I don't think that small Asian girls are commonly pegged as Scotch enthusiasts (for shame!), but I have to admit that I do love to enjoy a sip of smokey whisky every now and again, especially with my favorite albums on slow burn at home.
And tonight I had the special delight of a vertical tasting of Glenrothes Scotch—in particular the unveiling of the second edition of the Glenrothes 1992 ($249.99), which was just released into the world this evening.
At 88 proof, it's an elegant Scotch, perfect for a celebratory sip with friends. It's light, smooth, and runny in viscosity with delightful notes of honey suckle and jasmine, round notes of melon, and a citrus burst at the end like tangerine. The last release of the 1992 was in 2004 before it had fully matured in its refilled Sherry Butts and American Ex-Bourbon Hogshead barrels. This new pour is said to be lighter and less formal.
Glenrothes, in general, focuses in on a lighter style of scotch that celebrates smooth vanilla, citrus, and spicy flavors in its whisky.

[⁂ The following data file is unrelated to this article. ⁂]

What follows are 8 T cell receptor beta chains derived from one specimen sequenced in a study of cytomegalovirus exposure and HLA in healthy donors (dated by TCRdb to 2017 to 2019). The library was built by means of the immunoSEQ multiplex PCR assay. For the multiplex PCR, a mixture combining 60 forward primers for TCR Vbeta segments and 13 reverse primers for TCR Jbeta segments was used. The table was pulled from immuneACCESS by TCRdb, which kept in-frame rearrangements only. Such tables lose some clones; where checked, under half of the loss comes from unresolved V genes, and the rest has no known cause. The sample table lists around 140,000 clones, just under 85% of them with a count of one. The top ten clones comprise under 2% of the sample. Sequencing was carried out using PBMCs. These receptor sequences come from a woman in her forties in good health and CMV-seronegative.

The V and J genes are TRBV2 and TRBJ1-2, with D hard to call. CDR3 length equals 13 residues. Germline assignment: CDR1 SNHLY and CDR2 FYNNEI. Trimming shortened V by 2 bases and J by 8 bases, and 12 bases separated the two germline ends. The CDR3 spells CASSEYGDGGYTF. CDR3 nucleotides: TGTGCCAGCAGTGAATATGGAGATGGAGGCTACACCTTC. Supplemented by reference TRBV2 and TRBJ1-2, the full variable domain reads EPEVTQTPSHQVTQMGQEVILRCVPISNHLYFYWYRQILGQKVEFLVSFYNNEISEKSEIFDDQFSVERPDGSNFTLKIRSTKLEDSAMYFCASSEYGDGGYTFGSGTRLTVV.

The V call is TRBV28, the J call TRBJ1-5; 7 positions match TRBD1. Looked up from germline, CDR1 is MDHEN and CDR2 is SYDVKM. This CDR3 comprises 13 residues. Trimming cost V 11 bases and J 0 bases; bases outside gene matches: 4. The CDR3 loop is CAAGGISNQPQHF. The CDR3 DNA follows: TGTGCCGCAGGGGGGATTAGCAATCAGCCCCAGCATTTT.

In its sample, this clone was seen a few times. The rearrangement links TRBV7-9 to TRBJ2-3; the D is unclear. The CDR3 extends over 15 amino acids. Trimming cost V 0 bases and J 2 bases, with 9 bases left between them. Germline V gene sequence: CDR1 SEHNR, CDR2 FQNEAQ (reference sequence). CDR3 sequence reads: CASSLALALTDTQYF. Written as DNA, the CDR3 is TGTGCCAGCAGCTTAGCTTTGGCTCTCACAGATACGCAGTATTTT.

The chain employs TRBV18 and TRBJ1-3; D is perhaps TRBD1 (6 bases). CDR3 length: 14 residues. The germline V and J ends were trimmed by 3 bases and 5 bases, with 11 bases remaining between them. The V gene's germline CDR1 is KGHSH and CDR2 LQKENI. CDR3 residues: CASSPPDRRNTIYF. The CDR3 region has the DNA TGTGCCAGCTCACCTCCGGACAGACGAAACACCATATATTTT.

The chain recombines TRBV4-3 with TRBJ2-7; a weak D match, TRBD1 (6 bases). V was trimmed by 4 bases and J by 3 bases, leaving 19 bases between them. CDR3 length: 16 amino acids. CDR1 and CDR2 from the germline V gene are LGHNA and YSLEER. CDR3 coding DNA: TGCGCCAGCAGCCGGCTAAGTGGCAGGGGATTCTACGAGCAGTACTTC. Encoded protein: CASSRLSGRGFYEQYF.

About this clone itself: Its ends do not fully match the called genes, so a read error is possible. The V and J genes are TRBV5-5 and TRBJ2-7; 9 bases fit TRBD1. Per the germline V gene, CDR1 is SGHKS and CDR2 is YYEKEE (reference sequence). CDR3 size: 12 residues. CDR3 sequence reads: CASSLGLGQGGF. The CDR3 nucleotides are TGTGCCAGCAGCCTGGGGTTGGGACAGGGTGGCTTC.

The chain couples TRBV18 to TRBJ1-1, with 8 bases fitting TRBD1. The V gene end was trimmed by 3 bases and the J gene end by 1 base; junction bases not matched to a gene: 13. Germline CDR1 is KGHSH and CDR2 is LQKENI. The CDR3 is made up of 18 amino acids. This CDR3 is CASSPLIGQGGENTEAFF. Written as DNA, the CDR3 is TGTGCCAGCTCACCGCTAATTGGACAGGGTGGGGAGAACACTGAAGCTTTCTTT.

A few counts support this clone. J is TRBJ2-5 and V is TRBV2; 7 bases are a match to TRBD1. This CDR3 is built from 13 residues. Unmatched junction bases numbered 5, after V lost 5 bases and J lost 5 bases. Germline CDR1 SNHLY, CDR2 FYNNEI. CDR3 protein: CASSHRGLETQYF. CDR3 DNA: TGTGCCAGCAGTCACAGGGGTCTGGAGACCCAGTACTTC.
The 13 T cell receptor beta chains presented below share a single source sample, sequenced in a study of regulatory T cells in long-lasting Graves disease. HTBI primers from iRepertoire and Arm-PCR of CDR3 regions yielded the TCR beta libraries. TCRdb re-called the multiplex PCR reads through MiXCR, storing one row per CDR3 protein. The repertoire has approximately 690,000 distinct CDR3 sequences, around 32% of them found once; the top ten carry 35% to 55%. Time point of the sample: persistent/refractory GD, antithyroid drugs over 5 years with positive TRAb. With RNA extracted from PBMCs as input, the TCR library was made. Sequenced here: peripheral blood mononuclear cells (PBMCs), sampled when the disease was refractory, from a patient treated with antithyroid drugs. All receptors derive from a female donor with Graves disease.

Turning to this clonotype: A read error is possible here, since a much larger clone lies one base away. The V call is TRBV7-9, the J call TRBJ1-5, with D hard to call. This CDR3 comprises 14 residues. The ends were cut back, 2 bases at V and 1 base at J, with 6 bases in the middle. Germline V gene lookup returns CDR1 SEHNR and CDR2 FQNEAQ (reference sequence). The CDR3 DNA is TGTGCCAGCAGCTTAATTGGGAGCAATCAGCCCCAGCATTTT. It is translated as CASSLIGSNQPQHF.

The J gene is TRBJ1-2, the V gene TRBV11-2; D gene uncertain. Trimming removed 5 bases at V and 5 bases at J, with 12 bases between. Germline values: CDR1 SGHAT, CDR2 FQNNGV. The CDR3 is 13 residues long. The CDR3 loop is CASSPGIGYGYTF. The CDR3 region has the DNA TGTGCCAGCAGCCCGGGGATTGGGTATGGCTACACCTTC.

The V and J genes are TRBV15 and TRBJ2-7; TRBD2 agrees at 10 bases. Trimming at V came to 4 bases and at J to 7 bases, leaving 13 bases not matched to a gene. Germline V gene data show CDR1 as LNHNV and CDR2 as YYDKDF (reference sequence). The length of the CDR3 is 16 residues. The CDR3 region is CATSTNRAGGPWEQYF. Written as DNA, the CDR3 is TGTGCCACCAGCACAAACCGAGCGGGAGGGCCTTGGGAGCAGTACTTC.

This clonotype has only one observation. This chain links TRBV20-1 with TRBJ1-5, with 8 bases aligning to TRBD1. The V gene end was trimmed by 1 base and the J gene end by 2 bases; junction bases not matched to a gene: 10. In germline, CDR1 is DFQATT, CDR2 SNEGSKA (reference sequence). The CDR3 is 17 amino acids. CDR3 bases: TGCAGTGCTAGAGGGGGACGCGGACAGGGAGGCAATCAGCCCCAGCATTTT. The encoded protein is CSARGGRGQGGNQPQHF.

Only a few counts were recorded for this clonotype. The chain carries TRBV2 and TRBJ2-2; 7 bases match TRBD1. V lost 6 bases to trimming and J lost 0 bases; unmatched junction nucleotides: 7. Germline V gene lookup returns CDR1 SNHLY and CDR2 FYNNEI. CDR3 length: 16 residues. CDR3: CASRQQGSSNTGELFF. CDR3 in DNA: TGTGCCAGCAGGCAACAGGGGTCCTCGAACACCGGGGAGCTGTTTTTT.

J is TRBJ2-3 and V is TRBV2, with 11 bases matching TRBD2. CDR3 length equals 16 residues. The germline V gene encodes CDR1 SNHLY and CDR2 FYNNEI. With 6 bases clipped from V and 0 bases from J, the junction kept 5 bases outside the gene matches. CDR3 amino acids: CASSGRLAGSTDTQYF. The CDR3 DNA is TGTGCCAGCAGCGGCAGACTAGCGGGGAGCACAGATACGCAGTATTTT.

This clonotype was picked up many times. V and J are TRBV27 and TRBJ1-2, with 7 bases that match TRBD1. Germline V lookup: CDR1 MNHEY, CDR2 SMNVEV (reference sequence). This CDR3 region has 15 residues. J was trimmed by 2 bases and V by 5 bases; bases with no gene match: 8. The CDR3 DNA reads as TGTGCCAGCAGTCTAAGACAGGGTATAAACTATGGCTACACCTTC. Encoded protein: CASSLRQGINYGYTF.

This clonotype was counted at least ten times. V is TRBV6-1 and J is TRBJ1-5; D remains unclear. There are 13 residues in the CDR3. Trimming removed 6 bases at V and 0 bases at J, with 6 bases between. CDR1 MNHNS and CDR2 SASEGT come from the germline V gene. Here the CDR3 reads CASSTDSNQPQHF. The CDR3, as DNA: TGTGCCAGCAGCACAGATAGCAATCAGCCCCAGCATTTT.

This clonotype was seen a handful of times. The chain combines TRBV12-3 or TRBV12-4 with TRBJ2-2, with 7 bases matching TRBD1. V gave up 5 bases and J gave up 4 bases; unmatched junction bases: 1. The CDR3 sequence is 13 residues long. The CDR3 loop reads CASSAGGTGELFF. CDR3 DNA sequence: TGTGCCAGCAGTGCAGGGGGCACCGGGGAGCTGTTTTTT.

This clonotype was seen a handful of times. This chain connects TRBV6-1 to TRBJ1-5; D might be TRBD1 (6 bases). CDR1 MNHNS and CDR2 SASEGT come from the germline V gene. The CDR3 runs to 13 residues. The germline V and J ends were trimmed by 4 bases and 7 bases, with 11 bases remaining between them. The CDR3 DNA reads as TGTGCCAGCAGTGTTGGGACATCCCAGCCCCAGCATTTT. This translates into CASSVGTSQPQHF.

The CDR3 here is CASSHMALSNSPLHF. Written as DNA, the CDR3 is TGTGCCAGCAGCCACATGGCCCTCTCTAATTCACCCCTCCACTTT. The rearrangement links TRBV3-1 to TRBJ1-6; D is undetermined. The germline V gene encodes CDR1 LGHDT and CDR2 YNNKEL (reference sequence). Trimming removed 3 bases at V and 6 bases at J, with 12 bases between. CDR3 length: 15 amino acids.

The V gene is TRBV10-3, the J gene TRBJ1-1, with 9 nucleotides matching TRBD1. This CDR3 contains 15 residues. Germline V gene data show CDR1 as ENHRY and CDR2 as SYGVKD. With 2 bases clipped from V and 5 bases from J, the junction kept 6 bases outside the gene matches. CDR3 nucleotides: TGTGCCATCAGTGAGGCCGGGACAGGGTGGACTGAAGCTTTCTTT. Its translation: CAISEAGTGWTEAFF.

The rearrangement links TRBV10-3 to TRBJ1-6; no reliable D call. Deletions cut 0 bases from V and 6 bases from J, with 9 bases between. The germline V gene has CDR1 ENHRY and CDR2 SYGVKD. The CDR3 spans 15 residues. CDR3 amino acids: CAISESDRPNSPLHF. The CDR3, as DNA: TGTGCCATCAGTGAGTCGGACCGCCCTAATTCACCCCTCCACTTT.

The 1998 is a light sip, smelling full of honey and dry cocoa. It is less smokey than many scotches with just a subtle burnt note and white pepper on the finish. A nice pour for the beginning of a good conversation.
The 2001 is a bit richer, with cherry notes on the nose and smooth stone fruit (especially peach) on sipping. It ends with a seaweed-like briny finish which prevents the Scotch from becoming too cloying. It paired well with ribeye!.
The 1995 was the richest of those we tried, the most structured, and the one that most resembled the typical scotch. With a heavier mouth feel, the 199 brought in sweet notes of butterscotch and caramel and citrus and heavily spiced finish.
Lastly we had a taste of Glenrothes's ginger liqueur—still a sweet proposition, but with much more spicy bite on the back and nose (compared to other ginger liqueurs out there).
Now all I need is a good record to play. :-)